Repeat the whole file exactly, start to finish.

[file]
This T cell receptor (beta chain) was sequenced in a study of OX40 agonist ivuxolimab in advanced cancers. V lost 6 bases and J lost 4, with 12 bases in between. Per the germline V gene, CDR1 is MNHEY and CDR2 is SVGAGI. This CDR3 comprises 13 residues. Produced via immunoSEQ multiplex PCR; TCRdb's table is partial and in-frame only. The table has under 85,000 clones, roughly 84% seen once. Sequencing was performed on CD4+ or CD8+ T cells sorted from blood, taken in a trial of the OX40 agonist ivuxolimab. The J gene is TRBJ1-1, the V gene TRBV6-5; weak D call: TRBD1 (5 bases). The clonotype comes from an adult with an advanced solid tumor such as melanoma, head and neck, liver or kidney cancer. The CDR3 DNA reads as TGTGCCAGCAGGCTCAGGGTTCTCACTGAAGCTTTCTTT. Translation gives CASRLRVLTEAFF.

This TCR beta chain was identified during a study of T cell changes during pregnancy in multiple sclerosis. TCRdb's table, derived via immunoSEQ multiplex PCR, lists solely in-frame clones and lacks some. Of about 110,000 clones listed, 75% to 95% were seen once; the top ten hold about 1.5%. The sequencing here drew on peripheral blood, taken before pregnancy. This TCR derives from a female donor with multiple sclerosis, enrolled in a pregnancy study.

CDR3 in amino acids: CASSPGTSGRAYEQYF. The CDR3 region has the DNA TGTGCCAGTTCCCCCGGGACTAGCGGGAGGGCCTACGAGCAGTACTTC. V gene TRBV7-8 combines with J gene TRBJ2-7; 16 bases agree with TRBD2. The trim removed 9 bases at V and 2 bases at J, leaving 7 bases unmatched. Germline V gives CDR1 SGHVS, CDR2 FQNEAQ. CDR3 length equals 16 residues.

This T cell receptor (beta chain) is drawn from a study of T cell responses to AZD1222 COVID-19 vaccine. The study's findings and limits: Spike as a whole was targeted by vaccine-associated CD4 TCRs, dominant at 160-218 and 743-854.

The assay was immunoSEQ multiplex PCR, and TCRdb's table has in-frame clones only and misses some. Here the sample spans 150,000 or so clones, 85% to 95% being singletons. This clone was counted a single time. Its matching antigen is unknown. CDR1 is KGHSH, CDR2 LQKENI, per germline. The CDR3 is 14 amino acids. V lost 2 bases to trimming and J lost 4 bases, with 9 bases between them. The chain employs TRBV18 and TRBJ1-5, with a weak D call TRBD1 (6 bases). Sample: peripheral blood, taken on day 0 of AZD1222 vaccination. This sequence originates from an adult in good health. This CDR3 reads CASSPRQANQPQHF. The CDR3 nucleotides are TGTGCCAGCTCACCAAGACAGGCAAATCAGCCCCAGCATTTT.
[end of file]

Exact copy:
This T cell receptor (beta chain) was sequenced in a study of OX40 agonist ivuxolimab in advanced cancers. V lost 6 bases and J lost 4, with 12 bases in between. Per the germline V gene, CDR1 is MNHEY and CDR2 is SVGAGI. This CDR3 comprises 13 residues. Produced via immunoSEQ multiplex PCR; TCRdb's table is partial and in-frame only. The table has under 85,000 clones, roughly 84% seen once. Sequencing was performed on CD4+ or CD8+ T cells sorted from blood, taken in a trial of the OX40 agonist ivuxolimab. The J gene is TRBJ1-1, the V gene TRBV6-5; weak D call: TRBD1 (5 bases). The clonotype comes from an adult with an advanced solid tumor such as melanoma, head and neck, liver or kidney cancer. The CDR3 DNA reads as TGTGCCAGCAGGCTCAGGGTTCTCACTGAAGCTTTCTTT. Translation gives CASRLRVLTEAFF.

This TCR beta chain was identified during a study of T cell changes during pregnancy in multiple sclerosis. TCRdb's table, derived via immunoSEQ multiplex PCR, lists solely in-frame clones and lacks some. Of about 110,000 clones listed, 75% to 95% were seen once; the top ten hold about 1.5%. The sequencing here drew on peripheral blood, taken before pregnancy. This TCR derives from a female donor with multiple sclerosis, enrolled in a pregnancy study.

CDR3 in amino acids: CASSPGTSGRAYEQYF. The CDR3 region has the DNA TGTGCCAGTTCCCCCGGGACTAGCGGGAGGGCCTACGAGCAGTACTTC. V gene TRBV7-8 combines with J gene TRBJ2-7; 16 bases agree with TRBD2. The trim removed 9 bases at V and 2 bases at J, leaving 7 bases unmatched. Germline V gives CDR1 SGHVS, CDR2 FQNEAQ. CDR3 length equals 16 residues.

This T cell receptor (beta chain) is drawn from a study of T cell responses to AZD1222 COVID-19 vaccine. The study's findings and limits: Spike as a whole was targeted by vaccine-associated CD4 TCRs, dominant at 160-218 and 743-854.

The assay was immunoSEQ multiplex PCR, and TCRdb's table has in-frame clones only and misses some. Here the sample spans 150,000 or so clones, 85% to 95% being singletons. This clone was counted a single time. Its matching antigen is unknown. CDR1 is KGHSH, CDR2 LQKENI, per germline. The CDR3 is 14 amino acids. V lost 2 bases to trimming and J lost 4 bases, with 9 bases between them. The chain employs TRBV18 and TRBJ1-5, with a weak D call TRBD1 (6 bases). Sample: peripheral blood, taken on day 0 of AZD1222 vaccination. This sequence originates from an adult in good health. This CDR3 reads CASSPRQANQPQHF. The CDR3 nucleotides are TGTGCCAGCTCACCAAGACAGGCAAATCAGCCCCAGCATTTT.